Study of stream morphological changes and its application in the design of environmentally acceptable channels

Climatic change is manifested in a number of places by significantly spatially localized torrential rainfall with a short duration, but with great inten-sity. One of the expected consequences of this type of precipitation is the occurrence of flash floods, characterized by a sharp rise from the value of the normal flow to the value of the peak flow and a rapid decrease again. The consequence of this type of short episodic floods is the initiation of morphological transformations in the beds of smaller and medium upland streams, often with devastating effects for the section of the watercourse channel. The article summarizes research on the formation and development of a scour hole in the section at the transition from a lined riverbed with fixed bed and banks to the riverbed with loose channel boundry which can be transformed morphologically in an uncontrolled manner. In this re-search, the main attention was paid to the formulation of a parametric model of the scour hole morphological development at the transition between a lined and an unlined channel. The results of this model can be used both to understand the hydraulic-morphological processes that occur at the site of a sudden river bed change, and for the practical design of restoration modifications to the river bed at the transition from a fully lined to an un-lined river bed without any protective measures, approaching the original pristine conditions.

Will summer flows in watercourses be a half lower by 2060?

The increase in potential evapotranspiration due to warming is quite often used as an indicator of ongoing and predicted changes in the hydrological balance. However, without assessing its effect in basins with different precipitation regimes, it is not correct to consider a change in potential evapo-transpiration as an increase in actual evapotranspiration or a decrease in runoff.

„Water Centre“

The research project of the Technology Agency of the Czech Republic SS02030027 „Water systems and water management in the Czech Republic in conditions of climate change“, whose guarantor is the Ministry of the Environment, tries to answer the question of whether we will continue to have enough quality water. Climate change and the associated drought, as well as human behaviour and demands threaten water, and solutions must be sought for the immediate future.

Application for the parametrization and automatic running of the HEC-HMS rainfall-runoff model

This article presents an application developed in the Czech Hydrometeorological Institute (CHMI) to support hydrologic modelling using the HEC-HMS model as the primary used rainfall-runoff model. The application enables group editing of selected parameters of the model schematiza-tion, automatic running of simulations, display of selected simulation results, and communication of the HEC-HMS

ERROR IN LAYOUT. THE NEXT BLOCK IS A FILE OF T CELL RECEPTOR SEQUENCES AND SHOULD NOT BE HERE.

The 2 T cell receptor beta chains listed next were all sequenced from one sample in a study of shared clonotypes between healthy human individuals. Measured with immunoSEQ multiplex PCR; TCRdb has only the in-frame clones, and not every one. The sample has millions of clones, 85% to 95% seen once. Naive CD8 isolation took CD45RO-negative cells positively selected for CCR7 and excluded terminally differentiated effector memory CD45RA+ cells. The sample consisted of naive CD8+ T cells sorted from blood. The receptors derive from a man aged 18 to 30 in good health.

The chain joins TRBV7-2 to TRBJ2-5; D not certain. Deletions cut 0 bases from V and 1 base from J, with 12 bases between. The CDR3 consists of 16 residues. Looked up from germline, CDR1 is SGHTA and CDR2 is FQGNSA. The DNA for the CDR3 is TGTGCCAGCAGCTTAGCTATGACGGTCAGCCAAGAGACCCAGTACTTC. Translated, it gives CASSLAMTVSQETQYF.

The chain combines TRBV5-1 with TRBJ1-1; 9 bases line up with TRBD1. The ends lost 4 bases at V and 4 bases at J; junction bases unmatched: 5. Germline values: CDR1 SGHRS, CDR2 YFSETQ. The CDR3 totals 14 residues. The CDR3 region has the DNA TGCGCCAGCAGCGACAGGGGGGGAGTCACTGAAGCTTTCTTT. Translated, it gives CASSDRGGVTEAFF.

model with GIS and other selected models, e.g., HEC-RAS or MIKE 11. The application is designed to use only freeware and open source libraries and is capable of operating under both Windows OS and UNIX/Linux OS. This article briefly describes the current state of the application devel-opment and its functionality, even for readers without major IT background. Further development is outlined in the last part of the article. Further development of the application is aimed at higher support for hydraulic modelling at the level of communication between the HEC-HMS and HEC-RAS models, as well as at the level of automatic parameterization and launching of the HEC-RAS model and its communication with other tools, e.g. hydraulic model MIKE 11 or GIS post-processing of the results.

Atmospheric deposition as a possible source of surface water pollution (Results of the project, part 2. – polycyclic aromatic hydrocarbons)

From October 2020 to September 2021, in two forest micro-catchments in the Czech Republic, the quality of wet atmospheric deposition (bulk and throughfall) was monitored simultaneously with the surface water quality in the local watercourse, humus, and the moss species Pleurozium schreberi. An evaluation is presented of the 15 polycyclic aromatic hydrocarbons (PAHs) burden of the above-mentioned matrices. The first site was chosen in the Beskid Mountains in the Moravian-Silesian region, in the cadastre of the village of Bystřice in the upper basin of the Suchý stream (altitude 590 to 835 m a.s.l.). This area is affected by industrial activities. The second reference site was chosen in the Bohemian-Moravian Highlands near Košetice observatory (altitude 520 m a.s.l.).